Southern fiction has a new hero—Tom Ironsides makes his appearance in book form in Perrin Lovett’s work The Substitute (Shotwell Publishing, 2023). Sequels and prequels are in the offing.
Ironsides is a sort of James Bond, but a much better man. He is a master of his former craft as a CIA operative, although he has progressively developed a realisation that he had not really been defending his country but rather the worst people in it. Lovett describes his paramilitary adventures vividly and more realistically than Bond fantasies.
Ironsides has seen much of the world and has lived a good deal abroad, including as a college professor in Slovakia. Like Bond, he drinks and likes women (and additionally is a cigar connoisseur ). He is also a Christian, a genuine classical scholar, and feels deeply a duty toward his declining country and people. Ironsides was born and bred in the snows of New Hampshire, but is a happily adopted South Carolinian.
In his first book appearance Ironsides’s social conscience leads him in retirement to sign up as a substitute teacher for South Carolina schools in the Augusta, Georgia metropolitan area. He wants to know what is happening in education.
From here The Substitute is based on the first-hand experiences, blow by blow, of the author as a Substitute. These experiences are a cold shower (or an alarm bell if you prefer) for anyone who really wants to know what goes on in the public schools. And we all should want to know.
Ironsides’s encounters in elementary, middle, and high schools with dozens of administrators, teachers, and students–good, bad, and indifferent–are authentic. There are a number of good books about the perilous state of American education, but Lovett provides us with a nuts and bolts, every day portrayal that really strikes home.
There are some good and dedicated teachers–almost all demoralised and wanting to get out even if it means working for Walmart. The students are mostly good (although there is a violent minority who are never appropriately handled). But the young people are, as they vaguely understand, the victims of fearful, faddish, over-controlling bureaucrats who have never had any idea about what education should be.
The schools barely teach reading, writing and ‘rithmetic to some of the students. As for passing on Western Civilisation, which has been the successful goal of education for centuries, the intellectual and moral mediocrities who are in charge do not even know what you are talking about.
Ironsides entered the schools in an open-minded investigative attitude and in hope of contributing some improvement. He ends his year with the certainty that there is no hope of reform in the vast decaying educational empire. The preservers of civilisation must leave behind the mass public “education” and begin innovative work elsewhere.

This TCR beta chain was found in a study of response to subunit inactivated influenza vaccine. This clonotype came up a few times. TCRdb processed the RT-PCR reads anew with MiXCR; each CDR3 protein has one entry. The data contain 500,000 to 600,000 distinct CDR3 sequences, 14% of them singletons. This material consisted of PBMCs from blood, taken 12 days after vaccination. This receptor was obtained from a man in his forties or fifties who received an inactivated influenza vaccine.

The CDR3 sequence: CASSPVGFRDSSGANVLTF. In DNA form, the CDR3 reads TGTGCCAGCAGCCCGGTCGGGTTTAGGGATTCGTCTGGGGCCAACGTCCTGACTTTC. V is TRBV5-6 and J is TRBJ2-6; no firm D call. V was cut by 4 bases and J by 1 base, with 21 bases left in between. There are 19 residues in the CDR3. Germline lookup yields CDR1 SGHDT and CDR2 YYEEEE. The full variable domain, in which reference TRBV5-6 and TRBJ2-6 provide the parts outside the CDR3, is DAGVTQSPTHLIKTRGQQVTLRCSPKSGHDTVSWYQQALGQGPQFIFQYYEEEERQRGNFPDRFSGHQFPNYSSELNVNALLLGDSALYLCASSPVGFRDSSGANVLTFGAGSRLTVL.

For some reason stranger women experiencing trouble find me an easy target for accosting in public. Maybe they think I am a harmless old man easy for a touch.
Here are some things that have happened to me in the last two years or so.
I was checking out of a family restaurant when a middle-aged woman, very well dressed and respectable looking, asked me if she could have some food like I had just had. I gave her a $20 bill.
At a gas station I was approached by a young woman who said she had had car trouble on her way back to Charleston and needed to get to a car shop on Two Notch Road. Her information was vague---there are two Two Notch Roads in the Columbia metro area, both rather far from where we were. I spent two hours driving her around without finding the shop. Inquiry suggested that she did not have a credit card to use for a place to stay. It appears she was a Walmart employee and I finally left her at a big Walmart store where she thought she could get people to look after her.
I was strolling the neighbourhood when an older lady asked me if I could help her get her car started. She wanted to pour a little gas into the carburetor, which I advised was not a very good idea. I helped with all my inferior technical ability would allow, but we never did get the car started. Meanwhile, her male next-door neighbour looked at both of us with contempt.
At the inevitable Walmart an African American lady, middle-aged, approached me. She said she was broke and did not have money to get her clothes washed at a laundromat. I gave her another $20 bill.
Just the other day at the gas station, another lady pulled up beside me. She said she was trying to get to Charlotte to see her mother who was sick or dying and she did not have any money. I gave her all I had in my wallet, about $32 or so, in hope that she could get some food and fuel.
My experiences as a compassion magnet have made me realise how many Americans there are today who are living on the margin. I can remember when it was said that America was a good country for common people to better themselves with hard work.
These days your government is bailing out billionaires and taking on trillions in debt for useless, immoral, failed wars that have nothing to do with defending our country. The economic status of the middle and working classes is declining. The tiny minority of super rich have more than all the rest of us “deplorables” put together. The foreigners and rich people who own the U.S. government debt have a risk-free investment and their interest profits are tax fee.
This ought to encourage us to think again about Lincoln’s famous lie that his war was to preserve government of, by, and for the people.
Clyde Wilson is a distinguished Professor Emeritus of History at the University of South Carolina He is the author or editor of over thirty books and published over 600 articles, essays and reviews